Wednesday, September 26, 2012

September 26 - Jeremiah, Prophet, Prisoner


To be fair, he had seen it coming. Jeremiah had stood among the people of God and yelled as loud as he could. As they went about their days and the activities therein, they failed to notice the waterfall this river of humanity was approaching. Ignorant of where their path was leading them, they didn't understand what Jeremiah was saying. To be fair, though, God had told Jeremiah to expect this. God had said, "You will go to them; but I know them--they will not listen." So, Jeremiah stood in the middle of his friends and family and screamed distasteful and disagreeable things--true things. Many ignored him because they couldn't begin to understand what he was saying. Others understood what he was saying but refused to believe that it could be true. "No," they thought, "God is still with us. Didn't he just recently turn away those Babylonians?" Jeremiah alternated between tears for their ignorance and disgust for their hardheartedness.

Jeremiah was thrown in jail for telling the truth to people who didn't want to hear it and had the power to punish him for saying it. Jeremiah was beaten, mocked, and abused. Jeremiah even knew he would fail from the beginning. Yet, Jeremiah continued to share the message of repentance and faith in God because God had called him to do so. He lamented his calling. He disliked his calling. But, he lived into it because doing so was what his life of faith and trust in God demanded.

Knowing that people were hearing his words but not hearing his message, Jeremiah tried reaching out to them in different ways. He hoped desperately to break through the walls the people had constructed around themselves. He walked around town wearing a yoke around his neck. When people were shocked out of their apathy enough by this strange sight, they learned that Jeremiah was making a statement about the coming enslavement of the Jews by the Babylonians. When Babylon had laid siege to Jerusalem, Jeremiah made the ridiculous gesture of repurchasing the land of his family--the same land that was currently underneath Babylonian feet. This was a sign of hope for a day when the people of Israel could return again to Jerusalem. Jeremiah tried to reach out to the very people that God had assured him would not listen to him. God was right and the people ignored Jeremiah and Jeremiah's God. They had fallen away and no longer knew a life of faith and trust. They needed to wander until they realized they needed to led.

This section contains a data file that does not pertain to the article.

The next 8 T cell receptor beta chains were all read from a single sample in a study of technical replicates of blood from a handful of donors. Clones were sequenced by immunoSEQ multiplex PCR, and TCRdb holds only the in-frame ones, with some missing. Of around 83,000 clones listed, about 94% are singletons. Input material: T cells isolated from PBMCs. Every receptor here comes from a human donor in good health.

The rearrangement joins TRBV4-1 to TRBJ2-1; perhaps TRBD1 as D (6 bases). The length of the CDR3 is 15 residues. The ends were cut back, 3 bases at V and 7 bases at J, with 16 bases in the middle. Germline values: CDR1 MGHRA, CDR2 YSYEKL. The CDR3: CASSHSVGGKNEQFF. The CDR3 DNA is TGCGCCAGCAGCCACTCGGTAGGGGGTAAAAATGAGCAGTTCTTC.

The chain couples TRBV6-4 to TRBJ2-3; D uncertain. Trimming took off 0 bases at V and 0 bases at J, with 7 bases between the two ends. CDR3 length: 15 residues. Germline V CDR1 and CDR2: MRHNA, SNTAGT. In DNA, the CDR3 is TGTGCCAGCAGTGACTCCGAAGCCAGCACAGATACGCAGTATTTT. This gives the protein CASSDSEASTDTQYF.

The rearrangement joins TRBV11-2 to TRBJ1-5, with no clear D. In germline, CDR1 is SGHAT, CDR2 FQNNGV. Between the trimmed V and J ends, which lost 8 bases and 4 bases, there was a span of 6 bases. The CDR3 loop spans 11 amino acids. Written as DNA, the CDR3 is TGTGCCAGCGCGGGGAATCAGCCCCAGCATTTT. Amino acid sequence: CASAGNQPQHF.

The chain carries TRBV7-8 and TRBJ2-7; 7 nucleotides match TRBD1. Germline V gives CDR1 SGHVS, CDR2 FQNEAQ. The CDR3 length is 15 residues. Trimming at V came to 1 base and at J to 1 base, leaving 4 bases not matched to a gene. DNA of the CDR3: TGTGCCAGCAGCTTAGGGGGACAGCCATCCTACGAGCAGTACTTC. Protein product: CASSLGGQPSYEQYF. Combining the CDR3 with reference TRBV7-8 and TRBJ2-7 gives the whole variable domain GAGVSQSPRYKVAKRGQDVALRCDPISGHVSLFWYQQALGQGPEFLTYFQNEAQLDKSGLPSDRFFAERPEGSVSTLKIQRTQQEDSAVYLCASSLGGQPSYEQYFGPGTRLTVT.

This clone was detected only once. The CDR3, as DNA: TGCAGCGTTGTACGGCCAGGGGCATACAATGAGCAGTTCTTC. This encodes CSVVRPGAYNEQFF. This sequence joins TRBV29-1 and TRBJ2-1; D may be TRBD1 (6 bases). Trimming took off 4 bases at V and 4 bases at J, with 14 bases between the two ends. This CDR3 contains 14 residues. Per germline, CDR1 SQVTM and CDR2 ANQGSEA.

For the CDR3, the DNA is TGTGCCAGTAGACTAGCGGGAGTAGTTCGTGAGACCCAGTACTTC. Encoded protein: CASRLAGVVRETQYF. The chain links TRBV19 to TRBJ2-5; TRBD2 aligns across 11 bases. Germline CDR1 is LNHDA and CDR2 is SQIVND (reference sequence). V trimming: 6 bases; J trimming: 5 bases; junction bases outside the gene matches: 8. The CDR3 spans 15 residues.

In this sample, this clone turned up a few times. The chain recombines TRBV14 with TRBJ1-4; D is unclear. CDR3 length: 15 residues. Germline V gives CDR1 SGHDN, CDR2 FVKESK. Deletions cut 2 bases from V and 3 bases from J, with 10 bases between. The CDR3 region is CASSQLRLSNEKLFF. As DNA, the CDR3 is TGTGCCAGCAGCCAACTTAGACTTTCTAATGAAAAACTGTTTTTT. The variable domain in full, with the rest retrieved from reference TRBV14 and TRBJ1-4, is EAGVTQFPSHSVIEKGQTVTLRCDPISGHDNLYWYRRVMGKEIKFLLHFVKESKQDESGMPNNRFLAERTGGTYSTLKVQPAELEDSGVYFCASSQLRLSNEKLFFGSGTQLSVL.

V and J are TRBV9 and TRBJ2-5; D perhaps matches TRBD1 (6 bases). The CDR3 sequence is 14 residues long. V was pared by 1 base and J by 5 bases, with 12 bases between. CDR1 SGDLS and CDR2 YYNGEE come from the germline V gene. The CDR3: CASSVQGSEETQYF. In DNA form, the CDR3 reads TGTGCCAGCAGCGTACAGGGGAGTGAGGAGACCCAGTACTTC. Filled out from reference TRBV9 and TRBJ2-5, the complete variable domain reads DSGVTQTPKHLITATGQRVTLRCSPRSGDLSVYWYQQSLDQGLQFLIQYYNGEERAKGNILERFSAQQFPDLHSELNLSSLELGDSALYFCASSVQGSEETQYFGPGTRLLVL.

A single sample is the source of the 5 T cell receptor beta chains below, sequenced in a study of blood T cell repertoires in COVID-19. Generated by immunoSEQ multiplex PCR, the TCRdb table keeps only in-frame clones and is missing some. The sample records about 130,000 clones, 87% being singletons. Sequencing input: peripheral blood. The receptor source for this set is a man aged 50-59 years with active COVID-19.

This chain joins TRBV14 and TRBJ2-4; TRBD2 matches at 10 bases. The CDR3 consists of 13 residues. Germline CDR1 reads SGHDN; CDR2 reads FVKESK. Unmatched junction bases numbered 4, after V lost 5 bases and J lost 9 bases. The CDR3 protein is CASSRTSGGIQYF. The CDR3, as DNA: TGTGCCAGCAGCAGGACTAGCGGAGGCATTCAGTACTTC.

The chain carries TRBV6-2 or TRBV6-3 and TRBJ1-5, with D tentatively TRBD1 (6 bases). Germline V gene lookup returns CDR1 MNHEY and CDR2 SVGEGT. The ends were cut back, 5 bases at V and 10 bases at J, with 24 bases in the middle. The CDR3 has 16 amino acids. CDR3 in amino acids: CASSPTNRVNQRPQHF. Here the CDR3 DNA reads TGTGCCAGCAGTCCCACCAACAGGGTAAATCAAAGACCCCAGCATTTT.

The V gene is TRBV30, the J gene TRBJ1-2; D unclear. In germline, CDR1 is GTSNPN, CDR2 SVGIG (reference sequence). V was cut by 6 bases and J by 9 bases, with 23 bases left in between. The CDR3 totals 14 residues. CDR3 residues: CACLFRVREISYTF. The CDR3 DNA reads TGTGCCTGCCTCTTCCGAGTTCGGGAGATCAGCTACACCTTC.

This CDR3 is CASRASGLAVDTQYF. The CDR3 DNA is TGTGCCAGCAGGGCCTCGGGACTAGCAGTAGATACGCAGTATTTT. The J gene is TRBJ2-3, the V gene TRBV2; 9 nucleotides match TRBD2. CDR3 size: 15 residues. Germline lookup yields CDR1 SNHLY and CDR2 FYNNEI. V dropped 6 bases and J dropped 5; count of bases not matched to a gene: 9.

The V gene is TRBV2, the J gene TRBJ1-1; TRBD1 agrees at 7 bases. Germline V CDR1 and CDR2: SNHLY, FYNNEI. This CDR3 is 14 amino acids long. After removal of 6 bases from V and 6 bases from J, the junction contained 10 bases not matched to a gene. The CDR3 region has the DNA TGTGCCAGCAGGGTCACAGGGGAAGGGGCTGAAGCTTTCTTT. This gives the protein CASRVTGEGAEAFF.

Jerusalem did fall to the Babylonians and the Jews were exiled. Wealthy and influential Jews were carried away to Babylon to serve the Babylonians there. This was the beginning of one of the greatest wounds in Jewish history--the attempted destruction of a people. The Jews who were not powerful enough or influential enough were left behind in Israel to suffer under Babylonian oppression and domination. Life had changed much as Jeremiah had said it would. Yet, he had left them with the hopeful image of his purchase of the land. For some, perhaps, this served as a comforting thought that even though things had changed and God had allowed the Babylonians to conquer Jerusalem, God still cared for Israel and was still working out its salvation and redemption.

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